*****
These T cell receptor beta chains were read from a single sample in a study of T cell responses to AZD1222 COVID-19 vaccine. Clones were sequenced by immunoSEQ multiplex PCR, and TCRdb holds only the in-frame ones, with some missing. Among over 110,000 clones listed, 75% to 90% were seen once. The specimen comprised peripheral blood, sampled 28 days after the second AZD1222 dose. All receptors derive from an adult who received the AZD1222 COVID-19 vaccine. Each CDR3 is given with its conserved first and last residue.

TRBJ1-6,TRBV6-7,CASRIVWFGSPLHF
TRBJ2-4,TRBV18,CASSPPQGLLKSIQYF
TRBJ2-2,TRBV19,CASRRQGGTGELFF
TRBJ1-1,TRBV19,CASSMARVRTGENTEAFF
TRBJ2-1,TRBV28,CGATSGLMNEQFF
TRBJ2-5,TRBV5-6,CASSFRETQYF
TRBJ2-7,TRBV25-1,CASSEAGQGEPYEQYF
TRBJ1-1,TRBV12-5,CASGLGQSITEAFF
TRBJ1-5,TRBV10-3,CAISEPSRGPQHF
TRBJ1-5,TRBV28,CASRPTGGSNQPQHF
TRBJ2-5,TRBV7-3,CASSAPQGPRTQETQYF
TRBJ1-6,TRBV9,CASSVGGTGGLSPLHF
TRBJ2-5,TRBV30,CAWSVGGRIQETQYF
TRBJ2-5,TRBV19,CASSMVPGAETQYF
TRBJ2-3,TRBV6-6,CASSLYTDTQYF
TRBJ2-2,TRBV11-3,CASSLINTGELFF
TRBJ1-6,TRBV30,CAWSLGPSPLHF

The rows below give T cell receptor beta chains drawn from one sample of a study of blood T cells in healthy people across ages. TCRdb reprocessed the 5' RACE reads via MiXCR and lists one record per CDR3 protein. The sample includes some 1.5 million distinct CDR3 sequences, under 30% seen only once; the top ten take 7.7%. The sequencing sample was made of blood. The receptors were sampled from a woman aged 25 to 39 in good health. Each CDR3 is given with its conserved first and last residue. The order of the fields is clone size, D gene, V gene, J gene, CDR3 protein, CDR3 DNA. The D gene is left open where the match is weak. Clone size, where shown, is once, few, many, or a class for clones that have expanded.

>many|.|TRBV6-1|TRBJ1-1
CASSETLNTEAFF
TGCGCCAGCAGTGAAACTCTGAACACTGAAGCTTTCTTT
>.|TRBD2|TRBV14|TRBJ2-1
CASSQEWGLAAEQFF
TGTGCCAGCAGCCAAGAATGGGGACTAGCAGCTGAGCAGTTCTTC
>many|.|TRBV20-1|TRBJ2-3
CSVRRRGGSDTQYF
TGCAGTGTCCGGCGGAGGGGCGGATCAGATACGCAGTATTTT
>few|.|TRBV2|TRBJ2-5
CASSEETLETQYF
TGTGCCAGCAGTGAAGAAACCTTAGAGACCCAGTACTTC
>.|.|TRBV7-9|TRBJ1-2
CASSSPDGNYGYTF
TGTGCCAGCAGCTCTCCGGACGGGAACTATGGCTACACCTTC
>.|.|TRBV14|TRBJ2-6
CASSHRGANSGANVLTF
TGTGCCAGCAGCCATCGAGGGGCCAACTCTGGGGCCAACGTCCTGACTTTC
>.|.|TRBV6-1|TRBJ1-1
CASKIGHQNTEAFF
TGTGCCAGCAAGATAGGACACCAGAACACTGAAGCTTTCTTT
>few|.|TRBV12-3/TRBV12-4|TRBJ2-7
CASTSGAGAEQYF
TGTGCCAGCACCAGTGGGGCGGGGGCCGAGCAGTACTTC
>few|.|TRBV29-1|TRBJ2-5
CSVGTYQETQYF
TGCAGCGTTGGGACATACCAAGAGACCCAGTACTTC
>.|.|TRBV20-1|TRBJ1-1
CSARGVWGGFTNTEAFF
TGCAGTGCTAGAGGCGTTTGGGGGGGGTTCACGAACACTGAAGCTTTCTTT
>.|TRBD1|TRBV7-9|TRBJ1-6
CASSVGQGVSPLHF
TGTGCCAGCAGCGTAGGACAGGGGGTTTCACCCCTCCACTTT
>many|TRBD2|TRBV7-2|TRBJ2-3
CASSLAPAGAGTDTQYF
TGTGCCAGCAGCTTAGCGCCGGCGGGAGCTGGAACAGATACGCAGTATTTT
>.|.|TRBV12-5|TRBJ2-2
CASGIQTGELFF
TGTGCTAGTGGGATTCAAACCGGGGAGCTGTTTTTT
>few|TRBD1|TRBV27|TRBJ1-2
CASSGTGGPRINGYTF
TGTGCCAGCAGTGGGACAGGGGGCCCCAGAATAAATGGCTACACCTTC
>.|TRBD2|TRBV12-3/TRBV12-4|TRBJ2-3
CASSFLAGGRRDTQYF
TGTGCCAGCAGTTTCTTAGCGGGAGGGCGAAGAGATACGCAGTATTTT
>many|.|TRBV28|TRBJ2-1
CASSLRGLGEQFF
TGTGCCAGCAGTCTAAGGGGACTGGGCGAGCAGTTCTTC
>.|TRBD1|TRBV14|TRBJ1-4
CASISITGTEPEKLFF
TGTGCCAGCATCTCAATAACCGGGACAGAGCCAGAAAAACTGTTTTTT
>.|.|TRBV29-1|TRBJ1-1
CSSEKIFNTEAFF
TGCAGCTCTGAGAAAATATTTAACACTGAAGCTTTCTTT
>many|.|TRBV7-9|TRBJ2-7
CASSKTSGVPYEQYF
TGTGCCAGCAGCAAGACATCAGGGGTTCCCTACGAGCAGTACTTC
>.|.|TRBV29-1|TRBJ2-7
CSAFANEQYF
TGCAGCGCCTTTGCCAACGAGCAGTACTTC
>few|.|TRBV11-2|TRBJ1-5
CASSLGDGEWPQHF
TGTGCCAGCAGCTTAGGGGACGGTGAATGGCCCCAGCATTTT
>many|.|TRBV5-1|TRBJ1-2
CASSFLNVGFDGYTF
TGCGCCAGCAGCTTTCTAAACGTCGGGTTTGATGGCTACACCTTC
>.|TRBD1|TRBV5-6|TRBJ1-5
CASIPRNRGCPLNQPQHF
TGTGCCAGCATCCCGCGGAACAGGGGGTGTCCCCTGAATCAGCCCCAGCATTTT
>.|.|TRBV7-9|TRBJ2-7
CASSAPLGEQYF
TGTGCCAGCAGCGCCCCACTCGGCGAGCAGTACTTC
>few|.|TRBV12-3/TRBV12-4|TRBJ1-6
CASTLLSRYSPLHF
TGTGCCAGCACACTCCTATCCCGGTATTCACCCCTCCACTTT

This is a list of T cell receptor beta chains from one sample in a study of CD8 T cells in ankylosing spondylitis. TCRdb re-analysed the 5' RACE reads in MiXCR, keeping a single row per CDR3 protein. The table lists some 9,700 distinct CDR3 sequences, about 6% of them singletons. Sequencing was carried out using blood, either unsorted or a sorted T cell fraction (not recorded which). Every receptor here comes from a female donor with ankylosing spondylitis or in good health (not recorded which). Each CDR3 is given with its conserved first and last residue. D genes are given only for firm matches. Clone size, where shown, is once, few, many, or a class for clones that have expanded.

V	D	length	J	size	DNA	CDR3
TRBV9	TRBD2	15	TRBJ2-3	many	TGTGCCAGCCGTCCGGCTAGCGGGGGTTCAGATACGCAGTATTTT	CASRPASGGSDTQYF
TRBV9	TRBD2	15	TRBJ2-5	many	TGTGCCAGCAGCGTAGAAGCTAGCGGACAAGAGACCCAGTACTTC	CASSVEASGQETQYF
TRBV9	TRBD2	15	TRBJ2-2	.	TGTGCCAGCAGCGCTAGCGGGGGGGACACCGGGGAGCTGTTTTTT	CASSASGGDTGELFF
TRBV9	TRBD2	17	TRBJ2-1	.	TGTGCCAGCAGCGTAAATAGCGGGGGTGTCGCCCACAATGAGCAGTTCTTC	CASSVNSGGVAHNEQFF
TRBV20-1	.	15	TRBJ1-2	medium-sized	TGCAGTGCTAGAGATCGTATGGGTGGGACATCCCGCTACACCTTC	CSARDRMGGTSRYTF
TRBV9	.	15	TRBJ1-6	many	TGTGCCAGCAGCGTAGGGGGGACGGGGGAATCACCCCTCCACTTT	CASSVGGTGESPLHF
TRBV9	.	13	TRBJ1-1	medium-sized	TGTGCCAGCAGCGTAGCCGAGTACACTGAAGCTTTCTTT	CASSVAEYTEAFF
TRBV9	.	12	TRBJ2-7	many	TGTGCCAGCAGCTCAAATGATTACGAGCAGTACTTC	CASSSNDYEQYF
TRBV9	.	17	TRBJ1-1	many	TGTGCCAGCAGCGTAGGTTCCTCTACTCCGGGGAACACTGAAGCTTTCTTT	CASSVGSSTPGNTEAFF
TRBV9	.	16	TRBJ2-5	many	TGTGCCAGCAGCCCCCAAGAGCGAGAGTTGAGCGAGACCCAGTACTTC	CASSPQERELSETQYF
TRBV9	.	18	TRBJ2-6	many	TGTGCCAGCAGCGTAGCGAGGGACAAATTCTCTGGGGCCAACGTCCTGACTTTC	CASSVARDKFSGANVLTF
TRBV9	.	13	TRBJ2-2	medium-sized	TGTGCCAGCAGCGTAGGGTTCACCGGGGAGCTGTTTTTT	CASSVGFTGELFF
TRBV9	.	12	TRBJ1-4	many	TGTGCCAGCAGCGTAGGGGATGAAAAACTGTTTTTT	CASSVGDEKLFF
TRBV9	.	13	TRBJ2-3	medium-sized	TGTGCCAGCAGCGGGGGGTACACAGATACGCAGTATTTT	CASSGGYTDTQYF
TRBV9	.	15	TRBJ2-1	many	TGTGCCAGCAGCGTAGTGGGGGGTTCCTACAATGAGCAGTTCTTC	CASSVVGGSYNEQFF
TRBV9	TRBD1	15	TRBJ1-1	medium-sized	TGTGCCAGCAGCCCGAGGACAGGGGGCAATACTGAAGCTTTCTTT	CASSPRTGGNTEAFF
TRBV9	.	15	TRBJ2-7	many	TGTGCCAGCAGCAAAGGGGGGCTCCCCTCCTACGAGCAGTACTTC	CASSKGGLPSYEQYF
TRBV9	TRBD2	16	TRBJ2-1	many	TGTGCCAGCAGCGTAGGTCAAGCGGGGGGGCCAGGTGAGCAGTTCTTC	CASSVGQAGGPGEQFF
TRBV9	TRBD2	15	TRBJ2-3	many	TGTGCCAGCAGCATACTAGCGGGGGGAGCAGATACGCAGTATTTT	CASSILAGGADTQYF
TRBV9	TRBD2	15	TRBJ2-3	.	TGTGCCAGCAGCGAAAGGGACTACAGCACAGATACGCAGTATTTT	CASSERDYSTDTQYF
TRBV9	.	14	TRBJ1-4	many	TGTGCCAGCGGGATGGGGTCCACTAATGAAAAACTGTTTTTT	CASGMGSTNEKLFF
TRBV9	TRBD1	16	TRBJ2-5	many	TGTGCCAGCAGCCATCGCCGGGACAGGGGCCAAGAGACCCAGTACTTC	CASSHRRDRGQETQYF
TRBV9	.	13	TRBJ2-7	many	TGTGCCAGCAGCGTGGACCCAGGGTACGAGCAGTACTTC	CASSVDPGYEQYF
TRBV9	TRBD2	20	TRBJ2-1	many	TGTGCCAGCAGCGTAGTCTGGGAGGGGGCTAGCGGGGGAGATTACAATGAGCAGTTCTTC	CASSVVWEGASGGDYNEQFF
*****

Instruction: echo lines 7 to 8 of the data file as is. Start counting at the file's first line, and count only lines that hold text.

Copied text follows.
TRBJ2-5,TRBV5-6,CASSFRETQYF
TRBJ2-7,TRBV25-1,CASSEAGQGEPYEQYF